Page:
This is part 5 of a series of blog posts based on a talk I prepared called
Successfully Derailed Product. It’s about the ways in which we define and talk about “success” influence what – and how – we build. See part 1, part 2, part 3, part 4.
What we’ve covered up to now is how the ways in which we define success don’t work, or break down when they come into contact with other people and their definitions of success. It’s okay to be despondent at this point – me too.
One thing we haven’t talked much about until this point is company success. If we want to stay employed, we hope the company we work for will be successful. When a company does one thing, in a very focused way, company is like a superset of team. We can go through the same exercise.
As companies get bigger, and do more things, the company becomes the context. The processes become more relevant to individuals and small teams than the mission.
(which is why you need to be very careful what they are)
“My first denied promotion taught me the wrong lesson. I thought I could keep doing the same work but package it to look good for the promotion committee. I should have done the opposite: figure out what the promotion committee wants, and do that work exclusively.
I adopted a new strategy. Before starting any task, I asked myself whether it would help my case for promotion. If the answer was no, I didn’t do it.
My quality bar for code dropped from, “Will we be able to maintain this for the next 5 years?” to, “Can this last until I’m promoted?” I didn’t file or fix any bugs unless they risked my project’s launch. I wriggled out of all responsibilities for maintenance work. I stopped volunteering for campus recruiting events. I went from conducting one or two interviews per week to zero.”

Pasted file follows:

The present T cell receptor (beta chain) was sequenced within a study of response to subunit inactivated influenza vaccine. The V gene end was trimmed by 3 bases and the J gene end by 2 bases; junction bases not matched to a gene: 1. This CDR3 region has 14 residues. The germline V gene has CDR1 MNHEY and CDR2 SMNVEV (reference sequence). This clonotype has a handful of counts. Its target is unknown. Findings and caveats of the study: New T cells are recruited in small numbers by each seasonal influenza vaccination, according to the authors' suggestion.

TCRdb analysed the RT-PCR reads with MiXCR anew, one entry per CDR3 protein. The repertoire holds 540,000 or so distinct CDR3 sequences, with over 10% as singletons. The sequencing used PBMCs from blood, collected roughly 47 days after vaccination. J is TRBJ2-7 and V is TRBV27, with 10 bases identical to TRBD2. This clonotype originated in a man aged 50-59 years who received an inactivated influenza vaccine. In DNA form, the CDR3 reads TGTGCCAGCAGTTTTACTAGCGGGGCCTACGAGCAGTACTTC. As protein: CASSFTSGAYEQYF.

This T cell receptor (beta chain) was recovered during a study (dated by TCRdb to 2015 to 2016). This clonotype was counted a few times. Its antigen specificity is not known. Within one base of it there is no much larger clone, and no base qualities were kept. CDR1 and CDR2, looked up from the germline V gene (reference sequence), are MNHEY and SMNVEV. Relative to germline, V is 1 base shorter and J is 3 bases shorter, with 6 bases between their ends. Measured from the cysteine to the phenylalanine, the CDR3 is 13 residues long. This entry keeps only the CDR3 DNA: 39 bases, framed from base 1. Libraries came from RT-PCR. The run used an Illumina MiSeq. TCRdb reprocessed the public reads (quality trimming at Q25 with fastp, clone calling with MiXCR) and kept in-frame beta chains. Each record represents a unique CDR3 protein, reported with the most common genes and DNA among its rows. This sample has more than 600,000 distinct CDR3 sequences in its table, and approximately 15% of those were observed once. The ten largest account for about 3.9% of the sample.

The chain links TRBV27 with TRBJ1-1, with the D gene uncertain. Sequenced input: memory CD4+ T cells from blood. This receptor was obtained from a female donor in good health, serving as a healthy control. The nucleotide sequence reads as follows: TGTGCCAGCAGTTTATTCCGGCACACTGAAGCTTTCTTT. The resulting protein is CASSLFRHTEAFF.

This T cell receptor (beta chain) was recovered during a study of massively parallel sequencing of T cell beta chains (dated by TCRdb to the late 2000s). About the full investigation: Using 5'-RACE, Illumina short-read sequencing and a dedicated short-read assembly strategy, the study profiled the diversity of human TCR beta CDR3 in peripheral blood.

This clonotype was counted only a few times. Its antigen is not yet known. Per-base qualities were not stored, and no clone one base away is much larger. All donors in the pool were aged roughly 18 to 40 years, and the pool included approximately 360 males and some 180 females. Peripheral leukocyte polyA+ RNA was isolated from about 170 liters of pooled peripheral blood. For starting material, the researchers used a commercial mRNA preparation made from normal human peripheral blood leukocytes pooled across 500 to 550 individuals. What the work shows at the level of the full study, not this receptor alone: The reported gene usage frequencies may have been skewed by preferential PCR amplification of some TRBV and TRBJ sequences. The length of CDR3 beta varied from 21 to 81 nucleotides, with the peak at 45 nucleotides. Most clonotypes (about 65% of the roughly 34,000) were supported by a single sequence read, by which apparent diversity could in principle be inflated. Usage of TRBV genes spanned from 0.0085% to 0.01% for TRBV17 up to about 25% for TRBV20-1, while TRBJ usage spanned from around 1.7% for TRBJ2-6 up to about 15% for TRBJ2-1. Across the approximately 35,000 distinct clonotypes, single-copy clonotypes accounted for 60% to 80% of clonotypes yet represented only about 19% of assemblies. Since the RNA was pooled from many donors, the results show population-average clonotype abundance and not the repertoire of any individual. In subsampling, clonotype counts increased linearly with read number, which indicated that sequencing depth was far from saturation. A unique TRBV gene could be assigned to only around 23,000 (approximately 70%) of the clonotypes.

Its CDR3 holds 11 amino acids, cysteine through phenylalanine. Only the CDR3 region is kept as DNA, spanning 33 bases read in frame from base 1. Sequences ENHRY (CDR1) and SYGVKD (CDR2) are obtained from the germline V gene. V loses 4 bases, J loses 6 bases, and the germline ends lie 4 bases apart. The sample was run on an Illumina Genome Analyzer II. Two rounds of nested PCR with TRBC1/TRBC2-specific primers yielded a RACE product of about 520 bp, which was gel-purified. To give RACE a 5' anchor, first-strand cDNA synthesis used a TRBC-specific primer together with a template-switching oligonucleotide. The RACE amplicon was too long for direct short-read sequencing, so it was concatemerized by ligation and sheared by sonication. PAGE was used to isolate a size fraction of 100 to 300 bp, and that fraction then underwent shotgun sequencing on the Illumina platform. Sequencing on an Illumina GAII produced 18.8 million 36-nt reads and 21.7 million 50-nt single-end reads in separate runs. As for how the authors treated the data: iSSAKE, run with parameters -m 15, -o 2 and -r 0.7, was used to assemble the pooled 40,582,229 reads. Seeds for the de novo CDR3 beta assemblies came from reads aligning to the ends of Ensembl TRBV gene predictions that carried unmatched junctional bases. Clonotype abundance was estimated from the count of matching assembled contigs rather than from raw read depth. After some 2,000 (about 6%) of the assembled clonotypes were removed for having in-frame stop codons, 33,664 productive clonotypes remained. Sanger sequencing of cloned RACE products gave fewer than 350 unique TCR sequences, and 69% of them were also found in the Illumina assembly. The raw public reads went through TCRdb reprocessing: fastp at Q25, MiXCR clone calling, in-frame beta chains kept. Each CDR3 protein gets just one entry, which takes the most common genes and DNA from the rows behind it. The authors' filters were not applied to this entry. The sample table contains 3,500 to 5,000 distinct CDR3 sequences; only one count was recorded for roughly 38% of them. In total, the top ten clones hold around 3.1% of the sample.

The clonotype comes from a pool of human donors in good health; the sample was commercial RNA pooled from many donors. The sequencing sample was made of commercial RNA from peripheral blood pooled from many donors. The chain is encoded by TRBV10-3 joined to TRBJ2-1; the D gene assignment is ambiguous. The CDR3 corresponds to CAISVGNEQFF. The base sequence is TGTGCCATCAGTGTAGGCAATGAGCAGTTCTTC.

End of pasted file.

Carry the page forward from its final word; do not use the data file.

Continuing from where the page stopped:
~Michael Lynch, Why I Quit Google to Work for Myself
I’m sympathetic to this guy’s conclusions – the post is a story of how someone wanted to be a diligent engineer and a good teammate, but the promotion system, and their personal desire for promotion (and recognition!) meant what they personally felt incentivized to do made them a bad teammate. You don’t want to work with that person, and you don’t want to be that person. But this is what the system told them “success” looked like.
Running engineering teams like this definitely impacts product – which impacts users too. For internal users whose service becomes unreliable or unmaintained once someone gets promoted (or because it won’t help someone get promoted), or external users who live with things that aren’t great, because improving or fixing them is not promotion worthy – so no-one wants to do it.
The end of this story, by the way, is that he figured out how to play the system, got great review scores… but his teams kept getting re-organized which made promotion impossible – and that wasn’t a gameable system. So he quit.
One of the reason why I was looking to see how many articles mentioned users in my research around teams is that studies show that people are more motivated when they see how their work impacts real people. Fundraisers for scholarship donations were more motivated when they had contact with scholarship recipients. Lifeguards were more vigilant after reading studies about people whose lives had been saved by lifeguards. When cooks see who will be eating their food, they feel more motivated and work harder.
Are we doing that in development teams? Well if we are, we don’t seem to be talking about it that much. I ask everyone I interview if they have any experience with user testing, and the overwhelming majority say no. But – those who have that experience talk about how impactful it has been on them.